A direct development of the Afridi, the Sunbeam Maori was far more successful. In similar fashion to Coatalens development of Sunbeam's side-valve engines he increased the bore to 100 mm (3.94 in) retaining the stroke of 135 mm (5.31 in), displacing 12.27 l (748.8 cu in) for a power output of 260 hp (194 kW) at 2,000rpm driving a geared propeller.
Production of the Maori began in April 1917, including 100 Afridis which were converted to Maoris on the production line as the Maori Mk.I, with new-build Maoris designated as Maori Mk.II. Converted Afridis, (Maori Mk.I), were rated at 250 hp (186 kW) at 2,000rpm, whilst new-build Maori Mk.IIs were rated at 260 hp (194 kW) at 2,000rpm.
Maoris found favour with Short and Fairey seaplanes as well as Handley Page O/400 bombers, with development continuing to give the Maori Mk.III and Maori Mk.IV. The Maori Mk.III introduced cylinder banks with exhaust ports on the outside rather than the inside of the Vee and the carburettors on the inside. The Mk.III was rated at 275 hp (205 kW).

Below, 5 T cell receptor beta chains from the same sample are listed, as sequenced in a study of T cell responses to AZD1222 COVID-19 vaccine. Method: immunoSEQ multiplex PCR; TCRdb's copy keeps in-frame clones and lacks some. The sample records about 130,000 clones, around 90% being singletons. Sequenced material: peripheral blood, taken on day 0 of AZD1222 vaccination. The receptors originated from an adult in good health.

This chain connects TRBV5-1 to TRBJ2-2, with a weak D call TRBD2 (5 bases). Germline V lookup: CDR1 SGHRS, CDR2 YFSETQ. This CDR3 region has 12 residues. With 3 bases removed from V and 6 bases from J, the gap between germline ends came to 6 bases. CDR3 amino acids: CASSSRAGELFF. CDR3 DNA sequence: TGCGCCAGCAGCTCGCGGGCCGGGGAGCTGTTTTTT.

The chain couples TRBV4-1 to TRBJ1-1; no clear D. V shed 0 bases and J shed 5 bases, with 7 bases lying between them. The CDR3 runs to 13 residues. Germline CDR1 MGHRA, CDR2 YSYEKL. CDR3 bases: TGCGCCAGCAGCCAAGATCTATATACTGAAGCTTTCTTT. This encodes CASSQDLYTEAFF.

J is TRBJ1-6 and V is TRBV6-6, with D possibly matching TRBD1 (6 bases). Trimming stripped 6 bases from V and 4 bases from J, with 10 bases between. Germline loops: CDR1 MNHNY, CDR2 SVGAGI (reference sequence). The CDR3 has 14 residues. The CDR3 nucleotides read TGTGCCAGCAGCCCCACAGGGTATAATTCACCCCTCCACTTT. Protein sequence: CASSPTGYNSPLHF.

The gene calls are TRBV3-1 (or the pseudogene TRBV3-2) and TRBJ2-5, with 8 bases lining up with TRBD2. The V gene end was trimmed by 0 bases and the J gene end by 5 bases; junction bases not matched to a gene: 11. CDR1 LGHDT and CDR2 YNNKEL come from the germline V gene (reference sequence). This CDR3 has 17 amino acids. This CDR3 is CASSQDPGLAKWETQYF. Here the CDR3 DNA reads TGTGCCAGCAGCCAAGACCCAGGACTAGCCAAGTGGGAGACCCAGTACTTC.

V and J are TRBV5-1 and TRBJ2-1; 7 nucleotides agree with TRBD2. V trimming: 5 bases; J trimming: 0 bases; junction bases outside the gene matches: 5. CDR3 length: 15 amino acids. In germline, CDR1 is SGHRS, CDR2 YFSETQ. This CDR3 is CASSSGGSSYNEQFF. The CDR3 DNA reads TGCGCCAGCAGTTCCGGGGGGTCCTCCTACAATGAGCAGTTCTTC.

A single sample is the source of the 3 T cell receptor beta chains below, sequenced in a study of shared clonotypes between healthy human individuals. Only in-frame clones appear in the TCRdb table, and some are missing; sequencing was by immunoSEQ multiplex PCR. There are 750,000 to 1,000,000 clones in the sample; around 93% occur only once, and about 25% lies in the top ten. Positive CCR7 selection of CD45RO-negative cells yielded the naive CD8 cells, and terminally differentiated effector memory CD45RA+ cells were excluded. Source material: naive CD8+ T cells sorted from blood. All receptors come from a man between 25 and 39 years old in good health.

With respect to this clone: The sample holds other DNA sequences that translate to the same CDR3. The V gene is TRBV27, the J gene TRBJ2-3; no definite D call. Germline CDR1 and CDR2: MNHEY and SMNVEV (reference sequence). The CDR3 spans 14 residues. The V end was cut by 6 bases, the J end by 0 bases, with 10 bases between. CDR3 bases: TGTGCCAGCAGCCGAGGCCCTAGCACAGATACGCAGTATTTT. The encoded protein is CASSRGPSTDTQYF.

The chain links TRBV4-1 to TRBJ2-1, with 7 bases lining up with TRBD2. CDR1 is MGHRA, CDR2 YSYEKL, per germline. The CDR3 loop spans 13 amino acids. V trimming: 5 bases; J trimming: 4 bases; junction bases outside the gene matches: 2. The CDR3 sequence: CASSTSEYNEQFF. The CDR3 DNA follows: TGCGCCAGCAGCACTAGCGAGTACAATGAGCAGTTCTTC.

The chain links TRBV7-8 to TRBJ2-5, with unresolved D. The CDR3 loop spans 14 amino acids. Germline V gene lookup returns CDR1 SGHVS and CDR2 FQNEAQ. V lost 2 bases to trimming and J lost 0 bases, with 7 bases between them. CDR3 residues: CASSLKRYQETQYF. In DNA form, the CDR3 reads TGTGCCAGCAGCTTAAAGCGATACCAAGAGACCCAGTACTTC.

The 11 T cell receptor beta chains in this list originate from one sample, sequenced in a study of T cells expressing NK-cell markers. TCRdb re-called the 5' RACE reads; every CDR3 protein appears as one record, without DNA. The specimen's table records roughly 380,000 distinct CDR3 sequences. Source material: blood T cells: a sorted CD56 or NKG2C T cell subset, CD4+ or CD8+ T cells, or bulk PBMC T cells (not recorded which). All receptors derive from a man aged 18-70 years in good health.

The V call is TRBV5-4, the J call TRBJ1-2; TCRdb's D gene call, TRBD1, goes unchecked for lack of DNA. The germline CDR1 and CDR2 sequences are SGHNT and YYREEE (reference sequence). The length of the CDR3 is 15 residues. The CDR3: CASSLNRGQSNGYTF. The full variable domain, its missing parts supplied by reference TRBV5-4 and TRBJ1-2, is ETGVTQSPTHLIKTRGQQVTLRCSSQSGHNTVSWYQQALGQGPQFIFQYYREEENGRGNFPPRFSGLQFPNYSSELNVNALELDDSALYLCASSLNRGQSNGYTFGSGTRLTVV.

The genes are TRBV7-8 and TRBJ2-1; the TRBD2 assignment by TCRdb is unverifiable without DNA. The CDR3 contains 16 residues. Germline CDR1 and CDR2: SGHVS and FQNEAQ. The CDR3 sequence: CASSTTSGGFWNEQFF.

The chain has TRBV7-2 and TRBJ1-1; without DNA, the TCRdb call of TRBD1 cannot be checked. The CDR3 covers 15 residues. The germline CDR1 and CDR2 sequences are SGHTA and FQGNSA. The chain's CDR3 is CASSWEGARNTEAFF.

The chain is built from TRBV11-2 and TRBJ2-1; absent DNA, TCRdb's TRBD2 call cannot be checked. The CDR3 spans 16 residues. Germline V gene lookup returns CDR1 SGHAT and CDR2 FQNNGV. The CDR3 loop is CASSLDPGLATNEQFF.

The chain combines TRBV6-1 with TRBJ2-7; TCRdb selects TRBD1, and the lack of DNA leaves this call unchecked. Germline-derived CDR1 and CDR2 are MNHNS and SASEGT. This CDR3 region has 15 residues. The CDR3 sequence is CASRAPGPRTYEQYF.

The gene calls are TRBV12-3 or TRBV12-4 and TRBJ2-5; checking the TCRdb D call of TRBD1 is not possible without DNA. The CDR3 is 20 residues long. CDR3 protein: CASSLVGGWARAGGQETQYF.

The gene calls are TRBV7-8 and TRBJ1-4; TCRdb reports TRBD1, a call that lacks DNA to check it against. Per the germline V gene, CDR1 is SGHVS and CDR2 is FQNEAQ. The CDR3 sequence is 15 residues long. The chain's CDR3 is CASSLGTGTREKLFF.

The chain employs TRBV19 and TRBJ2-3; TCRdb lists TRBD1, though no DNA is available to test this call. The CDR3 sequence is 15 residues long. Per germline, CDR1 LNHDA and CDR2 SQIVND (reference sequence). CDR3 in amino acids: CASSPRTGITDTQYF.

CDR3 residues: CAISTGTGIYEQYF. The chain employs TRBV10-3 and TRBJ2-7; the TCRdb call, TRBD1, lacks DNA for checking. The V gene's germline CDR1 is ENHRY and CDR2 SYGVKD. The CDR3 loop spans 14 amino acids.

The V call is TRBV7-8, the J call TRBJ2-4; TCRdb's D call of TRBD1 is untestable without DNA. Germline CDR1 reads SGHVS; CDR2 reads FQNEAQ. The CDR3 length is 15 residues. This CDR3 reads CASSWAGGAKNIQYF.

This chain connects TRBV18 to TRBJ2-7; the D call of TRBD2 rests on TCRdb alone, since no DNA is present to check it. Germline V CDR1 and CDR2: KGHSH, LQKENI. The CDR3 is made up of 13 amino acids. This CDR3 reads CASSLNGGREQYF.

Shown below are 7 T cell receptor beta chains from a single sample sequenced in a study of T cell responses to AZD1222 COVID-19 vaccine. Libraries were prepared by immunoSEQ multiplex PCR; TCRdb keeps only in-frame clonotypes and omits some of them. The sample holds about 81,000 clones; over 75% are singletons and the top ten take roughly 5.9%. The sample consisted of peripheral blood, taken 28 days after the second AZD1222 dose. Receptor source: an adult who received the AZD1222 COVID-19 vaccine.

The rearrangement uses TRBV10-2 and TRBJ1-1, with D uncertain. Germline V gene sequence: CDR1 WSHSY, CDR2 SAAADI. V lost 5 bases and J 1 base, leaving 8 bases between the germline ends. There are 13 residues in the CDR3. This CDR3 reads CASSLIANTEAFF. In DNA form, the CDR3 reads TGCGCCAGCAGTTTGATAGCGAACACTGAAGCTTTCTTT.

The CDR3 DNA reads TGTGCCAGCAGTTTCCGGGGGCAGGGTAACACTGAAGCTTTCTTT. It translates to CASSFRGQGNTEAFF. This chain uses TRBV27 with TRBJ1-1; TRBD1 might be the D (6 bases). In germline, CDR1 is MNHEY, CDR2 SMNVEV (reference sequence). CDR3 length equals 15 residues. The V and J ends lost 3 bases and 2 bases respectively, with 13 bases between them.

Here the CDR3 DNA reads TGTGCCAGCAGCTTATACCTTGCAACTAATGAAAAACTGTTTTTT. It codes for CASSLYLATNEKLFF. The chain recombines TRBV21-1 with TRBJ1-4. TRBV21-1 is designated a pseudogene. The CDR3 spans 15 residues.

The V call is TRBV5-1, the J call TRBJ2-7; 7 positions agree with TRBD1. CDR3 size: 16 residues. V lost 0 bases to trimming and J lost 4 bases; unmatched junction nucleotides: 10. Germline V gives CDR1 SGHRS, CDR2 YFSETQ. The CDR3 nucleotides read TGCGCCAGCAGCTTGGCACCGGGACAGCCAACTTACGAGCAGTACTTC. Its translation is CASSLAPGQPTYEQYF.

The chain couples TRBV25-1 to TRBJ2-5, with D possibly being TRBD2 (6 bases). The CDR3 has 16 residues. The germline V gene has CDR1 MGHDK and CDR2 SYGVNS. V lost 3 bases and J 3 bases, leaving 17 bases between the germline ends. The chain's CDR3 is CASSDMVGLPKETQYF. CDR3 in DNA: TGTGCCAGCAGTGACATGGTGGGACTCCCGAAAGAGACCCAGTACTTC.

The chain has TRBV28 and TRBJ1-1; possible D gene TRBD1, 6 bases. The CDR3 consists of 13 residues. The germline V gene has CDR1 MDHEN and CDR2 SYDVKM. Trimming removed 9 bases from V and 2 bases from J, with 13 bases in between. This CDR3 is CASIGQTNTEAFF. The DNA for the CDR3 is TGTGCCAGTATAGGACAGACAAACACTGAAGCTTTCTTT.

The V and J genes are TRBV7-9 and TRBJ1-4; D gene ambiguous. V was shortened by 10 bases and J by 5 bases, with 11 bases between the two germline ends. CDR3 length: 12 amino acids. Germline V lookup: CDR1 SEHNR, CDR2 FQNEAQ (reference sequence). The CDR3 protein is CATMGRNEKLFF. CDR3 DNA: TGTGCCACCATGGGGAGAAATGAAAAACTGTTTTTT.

The final Maori version was designed specifically for use in airships as the Maori Mk.IV, with controls mounted directly on the rear of the engine, flywheel, enlarged cooling system and water-cooled exhaust pipes. Fitted to R33 and R34, five Maori Mk.IVs were fitted to each airship in gondolas, allowing the engines to be tended by on-board mechanics.